Presidents get too much credit and blame for an economy as if it turns on a dime the moment they are elected.  The right want to credit Trump for the sharp rise since he was elected, but attributes no credit to Obama for the long rise during his tenure.  In both cases there is more to the story.

Kevin Williamson writes in The National Review,  Of Presidents and Economies:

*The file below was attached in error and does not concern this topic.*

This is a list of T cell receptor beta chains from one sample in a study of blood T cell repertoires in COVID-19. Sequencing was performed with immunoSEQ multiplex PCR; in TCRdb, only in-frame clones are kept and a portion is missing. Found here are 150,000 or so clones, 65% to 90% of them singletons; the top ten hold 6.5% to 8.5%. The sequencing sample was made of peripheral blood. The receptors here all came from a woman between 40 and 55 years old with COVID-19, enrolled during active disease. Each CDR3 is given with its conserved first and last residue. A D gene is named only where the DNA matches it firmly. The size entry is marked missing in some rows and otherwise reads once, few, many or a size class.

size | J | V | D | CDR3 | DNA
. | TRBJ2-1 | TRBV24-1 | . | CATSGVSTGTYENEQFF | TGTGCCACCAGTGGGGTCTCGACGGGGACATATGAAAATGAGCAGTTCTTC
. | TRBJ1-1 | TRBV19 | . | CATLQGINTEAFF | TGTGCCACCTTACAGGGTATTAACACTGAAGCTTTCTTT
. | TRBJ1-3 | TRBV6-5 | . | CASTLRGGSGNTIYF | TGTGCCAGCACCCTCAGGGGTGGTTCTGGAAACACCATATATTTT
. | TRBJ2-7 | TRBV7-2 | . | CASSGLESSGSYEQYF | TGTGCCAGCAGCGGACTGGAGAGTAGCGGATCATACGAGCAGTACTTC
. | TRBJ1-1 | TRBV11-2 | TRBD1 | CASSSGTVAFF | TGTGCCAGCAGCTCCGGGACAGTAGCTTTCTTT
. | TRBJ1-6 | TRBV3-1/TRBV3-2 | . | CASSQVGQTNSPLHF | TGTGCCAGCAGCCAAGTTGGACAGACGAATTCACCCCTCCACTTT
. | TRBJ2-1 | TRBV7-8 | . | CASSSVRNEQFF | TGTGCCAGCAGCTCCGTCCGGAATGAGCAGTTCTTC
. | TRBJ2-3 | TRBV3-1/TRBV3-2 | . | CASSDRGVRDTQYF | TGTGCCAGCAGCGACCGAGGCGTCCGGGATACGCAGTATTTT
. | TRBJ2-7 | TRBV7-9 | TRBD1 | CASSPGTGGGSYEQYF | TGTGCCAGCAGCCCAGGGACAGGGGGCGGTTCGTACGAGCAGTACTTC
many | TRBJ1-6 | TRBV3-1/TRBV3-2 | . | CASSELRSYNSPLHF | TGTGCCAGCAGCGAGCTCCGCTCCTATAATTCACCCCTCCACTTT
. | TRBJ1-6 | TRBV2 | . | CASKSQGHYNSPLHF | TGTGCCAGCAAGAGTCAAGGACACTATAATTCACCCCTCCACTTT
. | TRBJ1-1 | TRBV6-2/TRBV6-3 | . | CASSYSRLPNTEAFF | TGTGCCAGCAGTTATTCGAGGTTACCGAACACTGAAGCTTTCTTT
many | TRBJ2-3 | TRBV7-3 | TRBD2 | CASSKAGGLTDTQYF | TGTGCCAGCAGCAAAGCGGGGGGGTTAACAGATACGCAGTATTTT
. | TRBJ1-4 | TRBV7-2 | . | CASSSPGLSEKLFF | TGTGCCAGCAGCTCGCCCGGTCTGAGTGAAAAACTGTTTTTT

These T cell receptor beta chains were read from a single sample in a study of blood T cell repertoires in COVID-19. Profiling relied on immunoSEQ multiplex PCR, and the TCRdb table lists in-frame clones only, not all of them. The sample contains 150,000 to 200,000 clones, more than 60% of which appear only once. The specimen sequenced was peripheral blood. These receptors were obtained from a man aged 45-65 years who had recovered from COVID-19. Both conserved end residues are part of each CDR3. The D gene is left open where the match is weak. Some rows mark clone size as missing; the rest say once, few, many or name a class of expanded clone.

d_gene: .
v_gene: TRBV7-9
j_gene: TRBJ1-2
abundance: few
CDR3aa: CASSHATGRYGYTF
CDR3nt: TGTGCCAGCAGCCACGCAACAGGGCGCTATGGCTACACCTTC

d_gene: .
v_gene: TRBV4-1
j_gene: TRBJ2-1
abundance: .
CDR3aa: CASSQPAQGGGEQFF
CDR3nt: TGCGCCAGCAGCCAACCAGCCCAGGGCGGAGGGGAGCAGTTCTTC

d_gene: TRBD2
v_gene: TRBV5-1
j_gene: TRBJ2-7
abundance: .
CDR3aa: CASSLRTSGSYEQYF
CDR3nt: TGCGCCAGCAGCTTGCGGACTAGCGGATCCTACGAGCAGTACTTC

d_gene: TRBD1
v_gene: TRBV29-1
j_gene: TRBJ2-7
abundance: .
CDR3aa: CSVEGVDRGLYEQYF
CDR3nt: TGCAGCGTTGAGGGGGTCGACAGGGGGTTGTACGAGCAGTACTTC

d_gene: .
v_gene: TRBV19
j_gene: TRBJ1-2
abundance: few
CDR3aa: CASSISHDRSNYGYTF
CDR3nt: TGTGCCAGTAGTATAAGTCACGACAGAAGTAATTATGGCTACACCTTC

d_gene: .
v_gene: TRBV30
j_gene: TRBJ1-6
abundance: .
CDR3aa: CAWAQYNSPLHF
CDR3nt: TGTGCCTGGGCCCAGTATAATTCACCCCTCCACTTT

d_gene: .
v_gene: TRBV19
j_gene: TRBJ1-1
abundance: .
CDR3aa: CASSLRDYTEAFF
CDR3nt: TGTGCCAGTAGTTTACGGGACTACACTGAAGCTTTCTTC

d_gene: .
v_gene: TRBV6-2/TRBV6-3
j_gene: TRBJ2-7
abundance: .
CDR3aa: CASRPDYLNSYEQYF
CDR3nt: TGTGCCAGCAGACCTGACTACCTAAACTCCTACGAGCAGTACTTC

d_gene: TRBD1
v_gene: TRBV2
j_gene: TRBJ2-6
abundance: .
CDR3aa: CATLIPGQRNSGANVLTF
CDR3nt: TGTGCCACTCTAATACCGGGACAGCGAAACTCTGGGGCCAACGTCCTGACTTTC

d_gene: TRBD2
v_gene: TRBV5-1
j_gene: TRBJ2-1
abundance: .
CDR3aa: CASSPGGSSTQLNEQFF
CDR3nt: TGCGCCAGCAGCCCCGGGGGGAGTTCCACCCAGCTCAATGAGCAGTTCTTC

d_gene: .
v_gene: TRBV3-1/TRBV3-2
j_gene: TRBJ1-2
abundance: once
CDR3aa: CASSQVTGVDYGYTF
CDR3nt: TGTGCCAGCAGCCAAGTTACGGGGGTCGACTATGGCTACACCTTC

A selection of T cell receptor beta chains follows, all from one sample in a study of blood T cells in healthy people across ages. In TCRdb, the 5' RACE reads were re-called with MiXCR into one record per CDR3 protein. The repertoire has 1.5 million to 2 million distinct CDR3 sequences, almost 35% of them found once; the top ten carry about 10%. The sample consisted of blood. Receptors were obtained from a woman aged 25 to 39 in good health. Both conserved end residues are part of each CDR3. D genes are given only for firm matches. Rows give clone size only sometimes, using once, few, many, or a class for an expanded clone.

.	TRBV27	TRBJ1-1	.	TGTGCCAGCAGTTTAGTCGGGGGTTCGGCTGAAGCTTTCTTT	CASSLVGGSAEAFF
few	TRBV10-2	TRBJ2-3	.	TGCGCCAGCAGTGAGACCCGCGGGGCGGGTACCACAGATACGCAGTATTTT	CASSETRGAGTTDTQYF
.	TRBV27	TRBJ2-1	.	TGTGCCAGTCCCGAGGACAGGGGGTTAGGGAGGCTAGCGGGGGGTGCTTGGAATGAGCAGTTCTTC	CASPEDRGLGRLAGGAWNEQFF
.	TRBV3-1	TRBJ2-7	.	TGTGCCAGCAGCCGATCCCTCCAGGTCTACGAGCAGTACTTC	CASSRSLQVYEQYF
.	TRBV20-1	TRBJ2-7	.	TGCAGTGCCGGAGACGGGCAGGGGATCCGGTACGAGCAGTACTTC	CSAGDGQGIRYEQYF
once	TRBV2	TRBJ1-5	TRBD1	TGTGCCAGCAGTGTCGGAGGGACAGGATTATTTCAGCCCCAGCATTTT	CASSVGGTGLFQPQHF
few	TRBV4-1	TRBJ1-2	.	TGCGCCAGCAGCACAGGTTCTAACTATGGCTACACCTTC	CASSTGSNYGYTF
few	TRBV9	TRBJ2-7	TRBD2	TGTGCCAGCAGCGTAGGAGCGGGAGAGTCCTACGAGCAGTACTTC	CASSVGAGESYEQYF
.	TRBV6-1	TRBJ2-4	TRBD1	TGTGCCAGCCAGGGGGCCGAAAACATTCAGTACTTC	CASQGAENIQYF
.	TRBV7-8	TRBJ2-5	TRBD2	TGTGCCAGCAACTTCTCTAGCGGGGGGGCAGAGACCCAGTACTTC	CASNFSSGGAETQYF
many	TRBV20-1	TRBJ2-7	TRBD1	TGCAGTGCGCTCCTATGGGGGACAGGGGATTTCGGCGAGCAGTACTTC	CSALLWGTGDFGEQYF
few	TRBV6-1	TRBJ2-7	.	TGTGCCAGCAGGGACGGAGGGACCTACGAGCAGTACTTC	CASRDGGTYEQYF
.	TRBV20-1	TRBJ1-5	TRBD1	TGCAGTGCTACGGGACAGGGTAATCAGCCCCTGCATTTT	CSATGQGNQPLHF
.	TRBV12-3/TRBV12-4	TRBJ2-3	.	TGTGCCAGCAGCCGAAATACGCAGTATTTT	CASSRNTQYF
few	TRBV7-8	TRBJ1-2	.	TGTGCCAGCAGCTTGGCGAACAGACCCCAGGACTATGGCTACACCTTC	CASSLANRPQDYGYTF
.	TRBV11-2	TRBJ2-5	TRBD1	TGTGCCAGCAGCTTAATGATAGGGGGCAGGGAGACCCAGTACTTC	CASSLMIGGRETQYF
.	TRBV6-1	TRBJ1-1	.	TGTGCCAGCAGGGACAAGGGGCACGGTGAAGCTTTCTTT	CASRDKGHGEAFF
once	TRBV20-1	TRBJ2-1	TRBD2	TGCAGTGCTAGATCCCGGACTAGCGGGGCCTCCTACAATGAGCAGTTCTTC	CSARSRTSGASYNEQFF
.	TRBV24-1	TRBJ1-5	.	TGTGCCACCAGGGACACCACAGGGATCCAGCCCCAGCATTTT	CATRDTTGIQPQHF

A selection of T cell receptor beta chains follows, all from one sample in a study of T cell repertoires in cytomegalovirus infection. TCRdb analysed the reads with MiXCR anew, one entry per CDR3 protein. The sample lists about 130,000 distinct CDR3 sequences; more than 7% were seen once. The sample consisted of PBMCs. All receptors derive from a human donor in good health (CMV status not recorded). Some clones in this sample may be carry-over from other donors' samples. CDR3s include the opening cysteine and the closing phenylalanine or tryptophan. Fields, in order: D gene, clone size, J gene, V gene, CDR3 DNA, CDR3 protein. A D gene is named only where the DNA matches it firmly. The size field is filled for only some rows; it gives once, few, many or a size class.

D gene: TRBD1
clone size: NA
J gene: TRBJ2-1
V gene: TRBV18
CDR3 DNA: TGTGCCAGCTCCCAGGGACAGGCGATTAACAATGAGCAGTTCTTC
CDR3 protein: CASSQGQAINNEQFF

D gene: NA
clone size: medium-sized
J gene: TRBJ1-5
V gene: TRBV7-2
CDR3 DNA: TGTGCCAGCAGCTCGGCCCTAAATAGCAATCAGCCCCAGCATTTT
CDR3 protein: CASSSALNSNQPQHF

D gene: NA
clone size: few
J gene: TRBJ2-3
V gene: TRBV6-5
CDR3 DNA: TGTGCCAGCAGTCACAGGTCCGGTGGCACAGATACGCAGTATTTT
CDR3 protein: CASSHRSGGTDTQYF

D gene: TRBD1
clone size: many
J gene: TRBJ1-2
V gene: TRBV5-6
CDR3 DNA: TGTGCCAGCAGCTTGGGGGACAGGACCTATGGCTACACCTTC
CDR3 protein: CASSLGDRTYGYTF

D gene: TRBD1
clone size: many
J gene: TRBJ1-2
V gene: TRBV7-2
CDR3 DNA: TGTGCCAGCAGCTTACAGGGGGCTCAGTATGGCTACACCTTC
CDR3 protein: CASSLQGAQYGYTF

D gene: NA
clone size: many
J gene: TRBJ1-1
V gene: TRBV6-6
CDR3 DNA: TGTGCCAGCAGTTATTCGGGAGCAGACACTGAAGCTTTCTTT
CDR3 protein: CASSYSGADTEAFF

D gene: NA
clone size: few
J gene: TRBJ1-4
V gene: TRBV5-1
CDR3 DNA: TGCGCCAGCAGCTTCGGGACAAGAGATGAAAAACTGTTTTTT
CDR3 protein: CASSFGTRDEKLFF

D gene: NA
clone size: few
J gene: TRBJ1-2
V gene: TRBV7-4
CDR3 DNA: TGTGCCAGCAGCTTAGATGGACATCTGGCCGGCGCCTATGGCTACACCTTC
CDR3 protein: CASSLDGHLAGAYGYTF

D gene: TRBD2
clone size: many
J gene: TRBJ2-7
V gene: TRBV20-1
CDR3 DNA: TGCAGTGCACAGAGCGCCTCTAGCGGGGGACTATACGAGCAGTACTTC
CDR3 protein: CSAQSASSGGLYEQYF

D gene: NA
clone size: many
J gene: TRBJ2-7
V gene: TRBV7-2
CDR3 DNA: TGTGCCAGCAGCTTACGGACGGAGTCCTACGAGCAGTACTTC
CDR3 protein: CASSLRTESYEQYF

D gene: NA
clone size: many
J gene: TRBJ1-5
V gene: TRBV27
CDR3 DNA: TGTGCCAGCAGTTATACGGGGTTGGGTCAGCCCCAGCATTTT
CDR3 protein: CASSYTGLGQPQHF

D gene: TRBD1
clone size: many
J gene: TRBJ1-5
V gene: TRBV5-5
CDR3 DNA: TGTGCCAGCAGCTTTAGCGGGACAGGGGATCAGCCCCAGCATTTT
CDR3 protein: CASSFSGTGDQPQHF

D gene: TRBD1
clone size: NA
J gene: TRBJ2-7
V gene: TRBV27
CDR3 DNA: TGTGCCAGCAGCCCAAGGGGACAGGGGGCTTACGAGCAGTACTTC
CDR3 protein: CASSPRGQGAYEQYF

Presidents are one small piece of the public-policy picture — and public policy as a whole is only a small part of what shapes and moves a complex modern economy. We tend toward a destructively immature and ahistorical view: The regulatory reforms that made the Internet boom of the Clinton years began decades before; the confluence of terrible policies that created the subprime meltdown and financial crisis of 2008–09 began in the 1930s, with housing and banking reforms and regulatory development occurring under presidents and Congresses of both parties in ways that would frustrate any intellectually rigorous attempt at laying blame on a partisan basis. The Asian currency crisis of the Clinton years, Communist aggression and Mideast conflict in Eisenhower’s time, the terrorist attacks during George W. Bush’s first year in office: None of these was the result of some decision taken in the White House. George W. Bush wanted to be a school reformer and economic booster, not a president overseeing a long and thankless campaign against distant desert savages. But history doesn’t wait for anybody to vote on it. That affects everything, including the economy.